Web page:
Jimmy Wong: “I think its great that every person in the soldier friend group looks different, feels different and acts differently.And we can all approach masculinity from different angles as well and we are challenged in how we see that in all different ways. I hope that young Asian boys who watch the film can look and identify with the different aspects of all the male characters as we are all distinctly different and we really opened up our personalities through our characters.”
Both ‘Honghui’ and ‘Ling” showed their Asian male prowess with their friendship, comradely and loyalty to ‘sibling-hood’. They showed their personalities, their goofiness and their passion and love for their family and country. Essentially, they are warriors who fight together, and both had a huge impact on the life of ‘Mulan’, when she was dressed and known as a male soldier and when it was found out later that she was female.
‘Honghui’ had a difficult start with ‘Mulan’ but later challenged her to reveal her true self. An, who plays ‘Honghui’ and the romantic lead mentions that his character’s masculinity shines with how his relationship with ‘Mulan’ develops from curiosity to one which grows with depth.
“‘Honghui’ is a young conscript who enlisted in the army just like how ‘Mulan’ did,” An said. “The backstory I created about him was that he came from a military family who has a martial arts background so he came into the military pretty well trained. He has true inner stillness and calmness and is not a show off. When he first meets ‘Mulan’, they didn’t really get along and their got off on the wrong foot, bit later on ‘Honghui’ sees something in ‘Mulan’ that others couldn’t see and he challenges her to reveal her brilliance and to be who she really is. I think that is how he truly impacts on her and he really pushed her to be her true self.”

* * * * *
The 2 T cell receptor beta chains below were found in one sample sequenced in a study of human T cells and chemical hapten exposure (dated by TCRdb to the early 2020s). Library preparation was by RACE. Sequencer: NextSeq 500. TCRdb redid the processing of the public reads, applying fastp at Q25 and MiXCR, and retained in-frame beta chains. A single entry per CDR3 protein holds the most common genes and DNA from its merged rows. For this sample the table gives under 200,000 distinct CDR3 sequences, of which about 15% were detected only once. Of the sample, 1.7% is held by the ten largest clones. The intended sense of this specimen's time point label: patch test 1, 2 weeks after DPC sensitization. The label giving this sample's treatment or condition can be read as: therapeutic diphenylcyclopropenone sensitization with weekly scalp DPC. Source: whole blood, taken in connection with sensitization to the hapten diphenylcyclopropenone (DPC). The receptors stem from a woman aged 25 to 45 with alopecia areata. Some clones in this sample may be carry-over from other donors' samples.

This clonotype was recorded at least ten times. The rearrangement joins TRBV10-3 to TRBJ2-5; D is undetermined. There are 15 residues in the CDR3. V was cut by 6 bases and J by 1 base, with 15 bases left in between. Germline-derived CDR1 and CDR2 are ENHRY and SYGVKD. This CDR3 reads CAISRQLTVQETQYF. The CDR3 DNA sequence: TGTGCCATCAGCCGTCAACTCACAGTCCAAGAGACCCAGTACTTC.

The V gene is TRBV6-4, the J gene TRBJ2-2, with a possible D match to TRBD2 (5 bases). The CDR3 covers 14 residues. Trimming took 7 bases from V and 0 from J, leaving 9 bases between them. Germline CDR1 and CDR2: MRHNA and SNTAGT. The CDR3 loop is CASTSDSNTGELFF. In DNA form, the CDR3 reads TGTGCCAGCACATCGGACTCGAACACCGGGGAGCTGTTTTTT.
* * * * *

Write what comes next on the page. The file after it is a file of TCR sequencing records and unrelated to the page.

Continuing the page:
‘Ling’ is a returning character from the original Disney animation. Wong, who plays ‘Ling’ states that his character’s masculinity is shown through his friendship role within ‘Mulan’s’ ‘soldier group’ and how he really balances out ‘Mulan’ and the others by grounding them to confront the true realities of war.
“‘Ling’ is someone who in the original movie is a hopeless romantic and he carries a lot of this in the live action movie as well. More importantly he is someone who is a realist and really brings home the realities of going to war, showing the gravity of the situation and raises the stakes to ‘Mulan’ and the rest of the group on what they are fighting for.”
On the other side of Asian masculinity, ‘Bori Khan’ comes from the ‘Rouran’ tribe which is somewhat indigenous to that area where the war in the film is happening. He is meant to be one of the main villains in the film and shows his masculinity with his warrior leader energy and his determination to avenge for his father’s death and regain his land. Scott Lee, who plays ‘Bori Khan’ mentions that his masculinity shines through in his determination to empower his tribes people and his strength as a leader.
” He impacts ‘Mulan’ as she is an issue that comes up and interferes with his advances for revenge and empowerment. But indirectly, I feel he inadvertently pushes ‘Mulan’ to reveal her true self by pushing her to a corner where she really had no choice,” Lee said.
You can watch ‘Mulan’ on Disney Plus for subscribers who purchase premium access for $30. More information on this and how to subscribe can be found on #GoldOpen via this link: https://linktr.ee/goldopen .